Hot under the collar
The Fourth Estate took a break from its usual gay-bishop-schism-shock-horror mode early last month to report on the suggestion that clergy should stop wearing dog collars, as it would make their lives safer. The Sunday Telegraph rolled out Fr David Houlding to say how safe he felt wearing his - whereupon his words of common sense were soon to be found gracing Christianity Today The Cape Times of South Africa, The Times-Reporter of Canton, Ohio, The Canadian Press, The International Herald Tribune, to say nothing of BBC Radio 2. Two serious questions arise out of all this.
First, what on earth makes the author of the offending report - one Nick Tolson of something apparently called National Churchwatch - think that a priest looks any less like a priest when he's not wearing a dog collar? And, second, why on earth didn't the press approach our very own Fr Geoffrey Kirk for his take on the issue? After all, he has been known to swap his extensive collection of silk ties for a clerical collar on the odd occasion...
News reaches 30Days to the effect that the new Principal of the College of the Resurrection, Mirfield is to be a Dr Joseph Kennedy from Cambridge. Intrigued, we turn to Crockford to check out his CV. Following his ordination in 2002, Joe seems to have spent one year in his title parish, followed by a second curacy of two years, after which he has spent two years as a college chaplain. And, er, that's it.
Hopefully, though, his long and impressive list of qualifications (BSc, BD, PGCE, MSt and DPhil) will go some way towards supplementing his long and varied parochial experience in his challenging new work preparing candidates for the parish ministry. Still, give it two years, and he'll be ripe for election to an American bishopric (see 30Days passim).
Mindful perhaps of the Holy Father's admonition to revisit traditional liturgical rites, the Feminist Reading Group at Westcott House put the clock back
to the early 1970s for mass on the feast of St Teresa of Avilla. Students entering the chapel were surprised to find that the usual seating had been removed to make way for a large vulva picked out in tea lights.
30Days recently heard from the Parish Priest of S.Michael & All Angels, Inverness, Fr Len Black, who wondered if we had spotted the news release issued by the Vatican, denying it had bought a football team. Apparently, Holy See Press Office Director Fr Federico Lombardi SJ was forced to deny reports that the Vatican or the Italian Episcopal Conference had bought the Italian football team Ancona, which plays in the third division.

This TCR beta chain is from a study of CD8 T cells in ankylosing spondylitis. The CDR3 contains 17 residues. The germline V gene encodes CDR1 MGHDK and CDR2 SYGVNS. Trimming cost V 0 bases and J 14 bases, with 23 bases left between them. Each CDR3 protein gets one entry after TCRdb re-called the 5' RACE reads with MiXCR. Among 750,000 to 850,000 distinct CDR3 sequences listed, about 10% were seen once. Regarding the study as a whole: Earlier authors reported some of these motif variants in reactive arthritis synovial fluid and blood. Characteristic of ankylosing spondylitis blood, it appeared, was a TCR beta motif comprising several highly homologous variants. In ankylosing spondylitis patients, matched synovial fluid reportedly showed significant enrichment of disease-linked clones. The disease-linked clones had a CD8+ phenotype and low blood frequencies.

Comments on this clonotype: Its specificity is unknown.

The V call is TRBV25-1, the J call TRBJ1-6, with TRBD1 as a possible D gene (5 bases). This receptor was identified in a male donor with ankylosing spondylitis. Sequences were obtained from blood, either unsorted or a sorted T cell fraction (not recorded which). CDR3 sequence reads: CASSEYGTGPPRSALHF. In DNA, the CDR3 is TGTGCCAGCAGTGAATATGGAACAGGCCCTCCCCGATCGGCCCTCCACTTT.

It seems that Ancona football club and the Centra Sportivo Italiano have recently signed an agreement involving the application of an ethical code in the administration of the team, alongside a new model of economic management, the promotion of a sporting culture among the fans, and support for social initiatives in the Third World. For its part, the Centra Sportivo Italiano has undertaken to seek sponsors for the club. 'The Vatican and the Italian Episcopal Conference have nothing to do with this project,' declared Fr. Lombardi. 'There are initiatives which have positive and commendable aims and, if the declared intentions can be effectively achieved, this is certainly a good thing,' he said adding, however, that this does not mean that this is an initiative of the Vatican or of the Italian Episcopal Conference. Members of the Ancona football club were due to participate in an upcoming general audience in St Peter's Square but this, Fr. Lombardi made clear, did not mean 'that the Pope has sponsored or taken responsibility for the working of the team.'
Fr Black told 30Days that this seemed a great shame, and wondered whether New Directions might not agree to trump the Holy See by agreeing to sponsor Inverness Caledonian Thistle, on the somewhat spurious grounds that many of the team drink with him in the Clachnaharry Inn.
Given that, at the time of writing, ICT are languishing near the foot of the Scottish Premier League, having lost three times as many matches as they have won, it seems clear that they do indeed need some new directions - perhaps they might start with 'out of the pub, lads, and back to the training ground'!
Sale of the Century
To make room on the shelves of the Philpott Library (nothing to do with the Vicar of S.Peter's, Plymouth, but a library of 2,000 books given by Bishop Phipott in the 19th century for use of the clergy), the Diocese of Truro recently sanctioned a sale of some of the books by the library's trustees. Not bothering to have the books valued by experts or auctioneers, the trustees invited various book dealers to make offers and in due course accepted an offer of £36,000 from a Mr. John Thornton, a bookseller from Chelsea.
One of the books then came up for auction in Gloucestershire last December and was sold for £47,000 - £11,000 more than Mr Thornton had paid for the entire collection! Various other books and manuscripts have appeared in sale rooms and have fetched a total of over £Vim. Mr Thornton has since closed his book shop and retired 'to the country'. The sale of the books at such a low price has astounded antiquarian book-sellers who have described it as 'one of the killings of the century'.
Balancing the books
Stipendiary clergy in the Diocese of Truro were of course delighted to hear from their bishop in September that the diocese would only be able to afford a 2.5% cost of living increase in stipends for 2008. Bishop Bill Ind explained this was due to the rising contributions the diocese had to make towards pensions, as well as the cessation of grants from the Church Commissioners. Still, it could have been much worse if it hadn't been for that marvelous windfall of £36,000!
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